Consequently, the authors hold the view that these authoritarian regimes negotiate with donors from a position of strength, not weaknesses, as in the earlier days. Evidence of this is that, among the ‘post-liberation states’ only Eritrea remains out in the cold. This is owing to policy clashes with donors and pressure of one of the donor favorites – Ethiopia. Thus the four have continued to enjoy reasonably a high degree of cooperation with their Western partners within the framework of their securitized development.

This has marked beginnings of new modality of relations between the dominant West and the dependent clientele states of the South, which from time to time has shown capability to draw their red lines.

That is to say, while in the past those countries got away with many things that otherwise would have been unthinkable before, it is suggested they have also successfully assuaged donors; they are rendering them valuable services, such as ferrying African forces with donor monies, participating in and contributing troops to the many peacekeeping operations in Africa under auspices of the United Nations or the African Union, a hybrid of the two or a sub-regional enterprise, mostly inspired and financed by donors.

These certainly are in the interest of Western donors if they are to continue to have their place of global dominance in the so-called international system. This means they need not shed their bloods in Africa, for which the article reminds its readers of the instructional value of the 1993 debacle the United States suffered in Somalia.

This thus is the basis of the new modality of the relationship between the West and the South that has given rise to the ‘securitization of development.’ It is a story of resistance in particular the former guerrilla leaders in these four countries have learnt from each other and practiced. Nevertheless, the authors explain, at the same time the irony is “The level of influence these regimes permitted western actors at times made it difficult to distinguish between ‘donors’ and ‘policy-makers’”, especially in Ethiopia before Meles started consolidating power in his hands.

Put differently, while these African states permit donors a major role in some areas of policy, they have managed to deny them any some in others. Fisher and Anderson describe this as “‘socializing’ policy-making in social development and economic sectors in particular — while simultaneously pursuing the explicit ‘privatization’ of other areas, especially defence and security policy.”

I recall reading an important study by US Independent Task Force on the future of US-Africa relations (More than Humanitarianism: A Strategic US Approach Toward Africa (Council On Foreign Relations, 2006), the membership comprising senior and important personages in governemnt acdemia and business (Anthony Lake and Christine Todd Whitman as chairs). At the time, over eight years ago that study warned the US administration and Congress of this African self-awareness and resistance, especially citing the example of stubbornness of Meles Zenawi and Yoweri Museveni, politely characterized as ‘strong-willed’.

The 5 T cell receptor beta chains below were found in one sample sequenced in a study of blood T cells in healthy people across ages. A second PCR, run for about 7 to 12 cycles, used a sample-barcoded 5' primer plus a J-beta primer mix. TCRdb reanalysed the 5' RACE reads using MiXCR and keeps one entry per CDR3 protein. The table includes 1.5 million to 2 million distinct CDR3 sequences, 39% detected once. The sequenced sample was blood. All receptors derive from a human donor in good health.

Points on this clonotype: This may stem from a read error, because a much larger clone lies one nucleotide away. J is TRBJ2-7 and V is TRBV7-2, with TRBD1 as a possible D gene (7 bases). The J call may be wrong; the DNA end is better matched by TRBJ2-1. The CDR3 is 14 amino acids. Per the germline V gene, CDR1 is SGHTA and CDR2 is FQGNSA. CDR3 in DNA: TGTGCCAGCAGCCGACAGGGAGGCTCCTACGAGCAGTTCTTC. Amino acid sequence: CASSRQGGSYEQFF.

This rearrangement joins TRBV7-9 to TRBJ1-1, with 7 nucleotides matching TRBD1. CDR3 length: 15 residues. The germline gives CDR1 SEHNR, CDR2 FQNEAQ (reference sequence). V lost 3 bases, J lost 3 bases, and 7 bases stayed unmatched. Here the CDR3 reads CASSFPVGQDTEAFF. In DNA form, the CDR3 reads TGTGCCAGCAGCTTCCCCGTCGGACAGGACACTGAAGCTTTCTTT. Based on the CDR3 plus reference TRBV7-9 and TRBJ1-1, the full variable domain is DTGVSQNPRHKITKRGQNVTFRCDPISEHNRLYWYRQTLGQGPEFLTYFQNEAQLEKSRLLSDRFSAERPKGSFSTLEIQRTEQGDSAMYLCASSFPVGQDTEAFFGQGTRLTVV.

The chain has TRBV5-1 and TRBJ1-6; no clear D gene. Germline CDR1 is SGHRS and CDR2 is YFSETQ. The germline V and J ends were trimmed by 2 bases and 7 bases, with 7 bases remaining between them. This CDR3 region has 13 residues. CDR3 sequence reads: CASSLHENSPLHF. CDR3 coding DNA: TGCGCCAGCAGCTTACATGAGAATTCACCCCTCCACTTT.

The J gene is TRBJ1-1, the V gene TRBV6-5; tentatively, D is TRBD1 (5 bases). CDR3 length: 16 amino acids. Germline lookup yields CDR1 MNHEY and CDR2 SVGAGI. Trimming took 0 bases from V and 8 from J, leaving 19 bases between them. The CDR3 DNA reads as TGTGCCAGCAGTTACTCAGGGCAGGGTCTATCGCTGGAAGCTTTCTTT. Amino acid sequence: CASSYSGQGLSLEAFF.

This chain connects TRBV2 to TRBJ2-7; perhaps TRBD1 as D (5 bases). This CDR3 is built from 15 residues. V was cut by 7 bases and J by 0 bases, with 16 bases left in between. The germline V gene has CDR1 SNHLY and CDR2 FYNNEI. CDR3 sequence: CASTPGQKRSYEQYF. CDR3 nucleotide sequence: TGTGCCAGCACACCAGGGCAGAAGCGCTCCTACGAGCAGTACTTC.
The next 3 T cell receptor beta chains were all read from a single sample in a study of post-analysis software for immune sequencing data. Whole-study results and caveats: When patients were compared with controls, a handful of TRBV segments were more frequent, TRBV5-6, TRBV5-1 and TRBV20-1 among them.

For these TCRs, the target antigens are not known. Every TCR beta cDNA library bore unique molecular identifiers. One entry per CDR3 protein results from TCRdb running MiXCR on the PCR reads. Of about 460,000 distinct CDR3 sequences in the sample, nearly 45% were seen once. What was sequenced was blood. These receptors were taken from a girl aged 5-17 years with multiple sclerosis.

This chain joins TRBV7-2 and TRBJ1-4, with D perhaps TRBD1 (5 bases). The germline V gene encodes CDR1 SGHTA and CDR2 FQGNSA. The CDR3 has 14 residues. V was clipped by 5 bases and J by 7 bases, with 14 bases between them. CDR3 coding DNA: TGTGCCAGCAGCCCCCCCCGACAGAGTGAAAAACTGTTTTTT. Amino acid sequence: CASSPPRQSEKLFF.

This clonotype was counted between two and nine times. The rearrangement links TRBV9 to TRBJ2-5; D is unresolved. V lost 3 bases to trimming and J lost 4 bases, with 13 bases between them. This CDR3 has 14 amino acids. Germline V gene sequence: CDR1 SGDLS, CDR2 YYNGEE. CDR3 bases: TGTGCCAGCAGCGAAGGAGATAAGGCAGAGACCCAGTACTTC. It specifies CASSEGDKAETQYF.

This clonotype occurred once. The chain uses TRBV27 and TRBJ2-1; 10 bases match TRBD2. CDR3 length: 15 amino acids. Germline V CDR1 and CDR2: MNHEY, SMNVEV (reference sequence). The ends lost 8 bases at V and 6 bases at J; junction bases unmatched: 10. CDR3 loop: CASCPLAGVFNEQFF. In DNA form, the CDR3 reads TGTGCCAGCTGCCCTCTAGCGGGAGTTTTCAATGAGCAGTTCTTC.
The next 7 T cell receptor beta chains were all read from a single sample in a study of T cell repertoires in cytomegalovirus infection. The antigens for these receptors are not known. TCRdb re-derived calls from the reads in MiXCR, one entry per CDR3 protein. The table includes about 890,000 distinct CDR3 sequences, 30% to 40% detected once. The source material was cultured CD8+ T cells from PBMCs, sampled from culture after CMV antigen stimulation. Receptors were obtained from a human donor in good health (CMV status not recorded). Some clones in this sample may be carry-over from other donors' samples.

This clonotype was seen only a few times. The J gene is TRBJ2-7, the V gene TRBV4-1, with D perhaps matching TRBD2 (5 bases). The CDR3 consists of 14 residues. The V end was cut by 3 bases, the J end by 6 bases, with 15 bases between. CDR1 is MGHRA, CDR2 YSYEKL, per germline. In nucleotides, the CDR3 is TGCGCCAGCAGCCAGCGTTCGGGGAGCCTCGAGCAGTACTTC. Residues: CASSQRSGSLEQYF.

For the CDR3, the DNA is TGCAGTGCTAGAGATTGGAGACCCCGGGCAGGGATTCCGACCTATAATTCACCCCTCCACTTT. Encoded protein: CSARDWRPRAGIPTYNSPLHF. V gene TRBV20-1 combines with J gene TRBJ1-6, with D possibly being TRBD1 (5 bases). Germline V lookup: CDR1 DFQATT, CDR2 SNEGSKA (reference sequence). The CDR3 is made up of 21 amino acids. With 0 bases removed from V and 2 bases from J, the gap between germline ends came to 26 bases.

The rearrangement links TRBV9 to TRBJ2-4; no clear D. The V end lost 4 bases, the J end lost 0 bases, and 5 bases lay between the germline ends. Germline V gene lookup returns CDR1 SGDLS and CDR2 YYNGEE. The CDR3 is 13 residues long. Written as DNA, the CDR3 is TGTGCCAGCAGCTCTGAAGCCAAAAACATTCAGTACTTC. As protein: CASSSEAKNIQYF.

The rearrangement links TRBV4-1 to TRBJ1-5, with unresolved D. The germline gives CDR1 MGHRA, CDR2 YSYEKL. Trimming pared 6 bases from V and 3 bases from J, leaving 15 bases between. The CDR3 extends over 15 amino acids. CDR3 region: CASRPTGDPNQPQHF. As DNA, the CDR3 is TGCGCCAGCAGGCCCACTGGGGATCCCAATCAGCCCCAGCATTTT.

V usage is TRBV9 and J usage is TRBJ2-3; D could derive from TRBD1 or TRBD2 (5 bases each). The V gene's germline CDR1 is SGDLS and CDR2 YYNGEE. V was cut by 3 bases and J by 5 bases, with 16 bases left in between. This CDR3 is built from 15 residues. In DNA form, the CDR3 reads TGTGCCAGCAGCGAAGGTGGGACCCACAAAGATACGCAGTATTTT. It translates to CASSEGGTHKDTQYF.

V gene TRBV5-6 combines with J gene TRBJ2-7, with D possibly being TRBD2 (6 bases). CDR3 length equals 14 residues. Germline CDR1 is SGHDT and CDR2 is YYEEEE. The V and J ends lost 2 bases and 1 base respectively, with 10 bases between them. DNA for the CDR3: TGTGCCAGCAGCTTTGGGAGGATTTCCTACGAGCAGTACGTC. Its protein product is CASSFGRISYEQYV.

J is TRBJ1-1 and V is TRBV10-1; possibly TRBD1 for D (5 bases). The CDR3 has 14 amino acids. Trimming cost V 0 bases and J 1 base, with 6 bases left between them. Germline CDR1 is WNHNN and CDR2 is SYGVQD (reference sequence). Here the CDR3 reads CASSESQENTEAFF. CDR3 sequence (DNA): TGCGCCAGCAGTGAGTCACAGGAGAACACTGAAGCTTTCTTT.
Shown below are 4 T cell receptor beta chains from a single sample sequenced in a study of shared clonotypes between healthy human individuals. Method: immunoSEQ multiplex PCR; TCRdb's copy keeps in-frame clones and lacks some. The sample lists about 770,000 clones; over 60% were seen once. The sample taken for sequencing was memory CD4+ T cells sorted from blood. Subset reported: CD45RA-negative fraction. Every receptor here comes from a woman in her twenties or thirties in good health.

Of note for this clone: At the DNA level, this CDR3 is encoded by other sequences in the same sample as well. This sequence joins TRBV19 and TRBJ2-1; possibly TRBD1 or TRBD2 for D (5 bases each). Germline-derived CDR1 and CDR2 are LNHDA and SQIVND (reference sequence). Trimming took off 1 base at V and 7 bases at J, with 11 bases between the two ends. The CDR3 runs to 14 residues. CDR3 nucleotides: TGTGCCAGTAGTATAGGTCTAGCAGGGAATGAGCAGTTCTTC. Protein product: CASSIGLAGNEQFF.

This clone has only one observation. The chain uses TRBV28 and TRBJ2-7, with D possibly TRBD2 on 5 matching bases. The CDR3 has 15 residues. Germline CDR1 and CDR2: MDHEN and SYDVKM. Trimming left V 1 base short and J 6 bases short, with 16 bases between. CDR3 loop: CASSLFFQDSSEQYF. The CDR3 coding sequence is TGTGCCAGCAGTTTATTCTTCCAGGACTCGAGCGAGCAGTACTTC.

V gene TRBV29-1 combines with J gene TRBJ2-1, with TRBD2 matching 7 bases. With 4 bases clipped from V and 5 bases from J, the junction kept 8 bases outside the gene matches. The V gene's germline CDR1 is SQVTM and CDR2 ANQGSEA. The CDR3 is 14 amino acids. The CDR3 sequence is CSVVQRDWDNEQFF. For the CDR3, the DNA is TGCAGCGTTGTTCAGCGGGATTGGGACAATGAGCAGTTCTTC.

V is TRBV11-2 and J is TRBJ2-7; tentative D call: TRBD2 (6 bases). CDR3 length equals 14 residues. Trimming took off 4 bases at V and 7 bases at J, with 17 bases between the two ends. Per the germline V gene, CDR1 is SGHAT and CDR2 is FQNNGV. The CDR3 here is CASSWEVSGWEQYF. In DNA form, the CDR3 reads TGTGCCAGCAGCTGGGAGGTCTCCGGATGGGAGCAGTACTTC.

In characterizing those individuals in much the same manner as highlighted by Fisher and Anderson now, the task force report in 2006 reflected the same perception:

    “In Uganda and Ethiopia, the demands on the United States are less for resources than for exerting influence on the processes of democracy. In those cases, however, even where both countries are major recipients of international assistance, negative leverage is limited. The leaders of these countries are strong willed and Ethiopia has already talked of reaching out to China to offset pressures from the EU and the United States on its electoral practices. The United States has not yet, however, assigned high-level diplomats to undertake special efforts with Ethiopia or to mobilize a consortium of countries, both African and others, to address the crisis there. In Uganda, perhaps the best path is for the United States to invest much more in the civil and political institutions that can survive yet another term of Museveini’s presidency. In any case, the four countries highlighted deserve special attention if democracy is to flourish on the continent and the recent positive trends are to be sustained. Such a strategy is not yet evident.”

In that regard, the two scholars confirm from available reports and literature that Kagame’s Rwanda and Meles’s Ethiopia have supported this kind of relations with what they saw as ‘preferred donors’, while the corollary has made them preferred aid recipients. On both sides this has been “a conscious and long-term effort to build ‘illiberal states’, framed by a political economy of authoritarianism.” In return, this “has greatly enhanced the ability of African governments to extend and reinforce state authority domestically.”

It is perhaps without realizing its implications that in May 2012 of this Meles Zenawi was quoted boasting, “Unlike all previous [Ethiopian] governments our writ runs in every village.”
 

‘Securitization of development’

Fisher and Anderson argue that these relations between the West and African states are characterized by ‘securitization of development’. This in its benign rendition must have its origin in the needs of the United States and its allies to bring peace to conflict situations and pacify conflict-prone states. However, more concerning is the fact that even UN peacekeeping operations have not been spared from becoming agency for Western interests via the securitizes of development mechanism.

Hoping to bring about consensus on the meaning and definition of ‘securitization’, the two scholars have chosen to characterize it as situation, wherein “Increasing levels of donor military assistance, funding of security sector reform programmes, regional peacekeeping operations and support for state security institutions are all presented as measures of securitization.”